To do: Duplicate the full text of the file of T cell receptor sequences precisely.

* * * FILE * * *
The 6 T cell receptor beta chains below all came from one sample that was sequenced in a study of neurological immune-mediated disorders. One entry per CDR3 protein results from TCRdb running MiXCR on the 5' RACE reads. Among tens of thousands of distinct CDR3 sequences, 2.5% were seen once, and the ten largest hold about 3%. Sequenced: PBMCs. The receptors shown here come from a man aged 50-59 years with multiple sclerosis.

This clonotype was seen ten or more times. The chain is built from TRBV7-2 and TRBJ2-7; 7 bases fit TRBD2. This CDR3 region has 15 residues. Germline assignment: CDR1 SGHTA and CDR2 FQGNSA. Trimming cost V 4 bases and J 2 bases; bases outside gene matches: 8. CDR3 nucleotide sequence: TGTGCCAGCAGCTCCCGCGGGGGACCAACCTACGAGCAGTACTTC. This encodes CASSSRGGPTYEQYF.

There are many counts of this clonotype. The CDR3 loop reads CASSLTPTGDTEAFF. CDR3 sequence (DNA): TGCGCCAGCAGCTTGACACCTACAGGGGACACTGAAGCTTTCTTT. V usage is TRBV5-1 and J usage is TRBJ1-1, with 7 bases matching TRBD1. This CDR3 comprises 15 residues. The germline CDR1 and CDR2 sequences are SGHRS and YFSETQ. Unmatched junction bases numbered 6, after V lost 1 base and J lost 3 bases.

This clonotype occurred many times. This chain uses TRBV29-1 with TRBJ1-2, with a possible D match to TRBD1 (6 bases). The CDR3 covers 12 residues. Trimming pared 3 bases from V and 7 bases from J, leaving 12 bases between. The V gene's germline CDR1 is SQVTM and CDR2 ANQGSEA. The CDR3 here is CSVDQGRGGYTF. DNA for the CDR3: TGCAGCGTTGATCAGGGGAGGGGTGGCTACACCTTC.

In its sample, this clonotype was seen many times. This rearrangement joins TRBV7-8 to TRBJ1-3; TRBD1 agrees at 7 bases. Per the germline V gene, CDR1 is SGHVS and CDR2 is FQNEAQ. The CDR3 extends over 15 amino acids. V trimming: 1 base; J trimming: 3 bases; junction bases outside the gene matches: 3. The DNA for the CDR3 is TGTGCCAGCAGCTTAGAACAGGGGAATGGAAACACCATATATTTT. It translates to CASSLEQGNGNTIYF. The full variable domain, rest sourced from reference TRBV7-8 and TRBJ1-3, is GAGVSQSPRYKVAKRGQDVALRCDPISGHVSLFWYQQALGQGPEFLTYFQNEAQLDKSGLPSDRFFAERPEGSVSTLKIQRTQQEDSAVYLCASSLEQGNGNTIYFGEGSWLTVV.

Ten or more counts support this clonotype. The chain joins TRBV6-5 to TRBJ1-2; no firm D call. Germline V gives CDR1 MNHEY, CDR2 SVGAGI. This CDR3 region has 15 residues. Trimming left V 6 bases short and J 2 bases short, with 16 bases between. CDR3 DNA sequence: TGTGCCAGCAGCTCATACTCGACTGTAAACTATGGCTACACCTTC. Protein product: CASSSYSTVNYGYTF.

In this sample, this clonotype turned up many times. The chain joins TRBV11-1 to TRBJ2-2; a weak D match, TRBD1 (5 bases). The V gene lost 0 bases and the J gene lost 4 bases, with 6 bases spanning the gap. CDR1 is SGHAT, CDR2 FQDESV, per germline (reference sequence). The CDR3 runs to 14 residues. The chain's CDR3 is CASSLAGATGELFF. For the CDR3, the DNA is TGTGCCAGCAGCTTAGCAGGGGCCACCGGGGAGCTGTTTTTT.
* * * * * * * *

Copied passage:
The 6 T cell receptor beta chains below all came from one sample that was sequenced in a study of neurological immune-mediated disorders. One entry per CDR3 protein results from TCRdb running MiXCR on the 5' RACE reads. Among tens of thousands of distinct CDR3 sequences, 2.5% were seen once, and the ten largest hold about 3%. Sequenced: PBMCs. The receptors shown here come from a man aged 50-59 years with multiple sclerosis.

This clonotype was seen ten or more times. The chain is built from TRBV7-2 and TRBJ2-7; 7 bases fit TRBD2. This CDR3 region has 15 residues. Germline assignment: CDR1 SGHTA and CDR2 FQGNSA. Trimming cost V 4 bases and J 2 bases; bases outside gene matches: 8. CDR3 nucleotide sequence: TGTGCCAGCAGCTCCCGCGGGGGACCAACCTACGAGCAGTACTTC. This encodes CASSSRGGPTYEQYF.

There are many counts of this clonotype. The CDR3 loop reads CASSLTPTGDTEAFF. CDR3 sequence (DNA): TGCGCCAGCAGCTTGACACCTACAGGGGACACTGAAGCTTTCTTT. V usage is TRBV5-1 and J usage is TRBJ1-1, with 7 bases matching TRBD1. This CDR3 comprises 15 residues. The germline CDR1 and CDR2 sequences are SGHRS and YFSETQ. Unmatched junction bases numbered 6, after V lost 1 base and J lost 3 bases.

This clonotype occurred many times. This chain uses TRBV29-1 with TRBJ1-2, with a possible D match to TRBD1 (6 bases). The CDR3 covers 12 residues. Trimming pared 3 bases from V and 7 bases from J, leaving 12 bases between. The V gene's germline CDR1 is SQVTM and CDR2 ANQGSEA. The CDR3 here is CSVDQGRGGYTF. DNA for the CDR3: TGCAGCGTTGATCAGGGGAGGGGTGGCTACACCTTC.

In its sample, this clonotype was seen many times. This rearrangement joins TRBV7-8 to TRBJ1-3; TRBD1 agrees at 7 bases. Per the germline V gene, CDR1 is SGHVS and CDR2 is FQNEAQ. The CDR3 extends over 15 amino acids. V trimming: 1 base; J trimming: 3 bases; junction bases outside the gene matches: 3. The DNA for the CDR3 is TGTGCCAGCAGCTTAGAACAGGGGAATGGAAACACCATATATTTT. It translates to CASSLEQGNGNTIYF. The full variable domain, rest sourced from reference TRBV7-8 and TRBJ1-3, is GAGVSQSPRYKVAKRGQDVALRCDPISGHVSLFWYQQALGQGPEFLTYFQNEAQLDKSGLPSDRFFAERPEGSVSTLKIQRTQQEDSAVYLCASSLEQGNGNTIYFGEGSWLTVV.

Ten or more counts support this clonotype. The chain joins TRBV6-5 to TRBJ1-2; no firm D call. Germline V gives CDR1 MNHEY, CDR2 SVGAGI. This CDR3 region has 15 residues. Trimming left V 6 bases short and J 2 bases short, with 16 bases between. CDR3 DNA sequence: TGTGCCAGCAGCTCATACTCGACTGTAAACTATGGCTACACCTTC. Protein product: CASSSYSTVNYGYTF.

In this sample, this clonotype turned up many times. The chain joins TRBV11-1 to TRBJ2-2; a weak D match, TRBD1 (5 bases). The V gene lost 0 bases and the J gene lost 4 bases, with 6 bases spanning the gap. CDR1 is SGHAT, CDR2 FQDESV, per germline (reference sequence). The CDR3 runs to 14 residues. The chain's CDR3 is CASSLAGATGELFF. For the CDR3, the DNA is TGTGCCAGCAGCTTAGCAGGGGCCACCGGGGAGCTGTTTTTT.